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10 million at risk of sleeping sickness

By Vision Reporter

Added 14th September 2009 03:00 AM

ABOUT 10 million people are at the risk of getting sleeping sickness, the agriculture minister has said.
Hope Mwesigye said over 700 Ugandans contract sleeping sickness yearly and that about 40% of the cattle in the country are infected with nagana (t

ABOUT 10 million people are at the risk of getting sleeping sickness, the agriculture minister has said.
Hope Mwesigye said over 700 Ugandans contract sleeping sickness yearly and that about 40% of the cattle in the country are infected with nagana (t

By Francis Kagolo
ABOUT 10 million people are at the risk of getting sleeping sickness, the agriculture minister has said.
Hope Mwesigye said over 700 Ugandans contract sleeping sickness yearly and that about 40% of the cattle in the country are infected with nagana (trypanosomiasis).

Addressing a joint press conference with officials from the health ministry at the Media Centre in Kampala yesterday, Mwesigye noted that the diseases affect both humans and animals and are transmitted by tsetse flies.

The minister said 160,000 square kilometres was infested with the flies, putting Uganda among the 37 most tsetse fly-infected countries in sub-Saharan Africa.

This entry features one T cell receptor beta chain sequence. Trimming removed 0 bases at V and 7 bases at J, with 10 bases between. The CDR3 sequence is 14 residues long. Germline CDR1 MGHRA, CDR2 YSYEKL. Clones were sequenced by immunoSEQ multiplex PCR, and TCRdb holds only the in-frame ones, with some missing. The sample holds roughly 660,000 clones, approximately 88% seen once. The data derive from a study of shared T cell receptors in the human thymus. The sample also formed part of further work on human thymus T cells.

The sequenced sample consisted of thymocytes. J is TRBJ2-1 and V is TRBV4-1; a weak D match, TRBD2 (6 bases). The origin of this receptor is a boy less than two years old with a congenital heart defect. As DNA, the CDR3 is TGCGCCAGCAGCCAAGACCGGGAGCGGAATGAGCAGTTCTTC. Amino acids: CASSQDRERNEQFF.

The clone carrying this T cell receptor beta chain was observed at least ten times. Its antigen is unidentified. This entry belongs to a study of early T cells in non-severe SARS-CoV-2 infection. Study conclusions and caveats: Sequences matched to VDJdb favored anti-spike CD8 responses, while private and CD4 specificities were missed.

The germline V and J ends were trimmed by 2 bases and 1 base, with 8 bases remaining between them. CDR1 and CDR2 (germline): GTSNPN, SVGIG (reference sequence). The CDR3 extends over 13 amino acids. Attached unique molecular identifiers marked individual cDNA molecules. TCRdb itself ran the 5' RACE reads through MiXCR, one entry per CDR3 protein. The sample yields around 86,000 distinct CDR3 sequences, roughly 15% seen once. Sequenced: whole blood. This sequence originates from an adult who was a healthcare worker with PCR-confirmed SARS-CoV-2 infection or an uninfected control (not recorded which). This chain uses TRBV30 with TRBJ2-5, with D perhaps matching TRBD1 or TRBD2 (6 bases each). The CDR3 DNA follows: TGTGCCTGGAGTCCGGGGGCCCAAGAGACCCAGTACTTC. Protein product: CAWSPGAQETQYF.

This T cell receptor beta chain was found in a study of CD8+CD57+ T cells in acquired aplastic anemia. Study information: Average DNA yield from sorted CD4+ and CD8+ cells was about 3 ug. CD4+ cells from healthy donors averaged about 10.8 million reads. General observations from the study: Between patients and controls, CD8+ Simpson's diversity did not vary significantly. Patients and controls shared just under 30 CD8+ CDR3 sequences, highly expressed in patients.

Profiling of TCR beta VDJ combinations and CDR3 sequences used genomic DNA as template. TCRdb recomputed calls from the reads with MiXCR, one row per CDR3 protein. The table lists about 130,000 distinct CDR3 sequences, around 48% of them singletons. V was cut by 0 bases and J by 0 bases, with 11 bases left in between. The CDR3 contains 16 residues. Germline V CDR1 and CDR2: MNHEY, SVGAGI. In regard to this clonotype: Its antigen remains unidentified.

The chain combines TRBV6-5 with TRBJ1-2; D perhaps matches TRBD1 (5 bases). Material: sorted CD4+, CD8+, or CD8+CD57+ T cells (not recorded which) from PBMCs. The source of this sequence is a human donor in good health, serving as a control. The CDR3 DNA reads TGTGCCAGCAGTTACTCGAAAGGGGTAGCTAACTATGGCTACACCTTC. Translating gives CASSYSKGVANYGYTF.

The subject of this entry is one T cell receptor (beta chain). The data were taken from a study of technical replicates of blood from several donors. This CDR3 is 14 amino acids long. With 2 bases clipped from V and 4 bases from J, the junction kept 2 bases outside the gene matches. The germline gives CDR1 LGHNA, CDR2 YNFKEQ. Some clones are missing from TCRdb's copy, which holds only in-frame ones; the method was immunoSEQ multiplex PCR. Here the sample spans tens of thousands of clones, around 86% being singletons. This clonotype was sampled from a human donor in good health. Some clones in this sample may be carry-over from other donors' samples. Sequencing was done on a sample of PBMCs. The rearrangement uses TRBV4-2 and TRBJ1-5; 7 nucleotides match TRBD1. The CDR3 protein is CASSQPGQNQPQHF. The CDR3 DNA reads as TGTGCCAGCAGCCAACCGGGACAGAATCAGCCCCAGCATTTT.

Last year alone, 330 cases of sleeping sickness were reported across the country, but the health ministry said there was under-reporting of the incidences.

“Approximately 70% of the national herd is at risk of contracting nagana and the prevalence ranges from 5% to 40%,” she added.

Dr. Dawson Mbulamberi, the health ministry’s assistant commissioner of health services in charge of vector-borne diseases, identified Mukono, Kayunga, Jinja, Kamuli, Bugiri, Kaliro, Busia, Mayuge and Iganga as the districts affected in the south east.

Others are Pallisa, Soroti, Tororo, Dokolo, Lira, Kaberamaido, Kalangala and Namutumba.

He noted that the north-western districts include Adjumani, Koboko, Arua, Moyo, Maracha-Terego, Yumbe and Amuru.

“The Government and development partners have made several attempts to control the disease and its vector,” said Mwesigye.

10 million at risk of sleeping sickness

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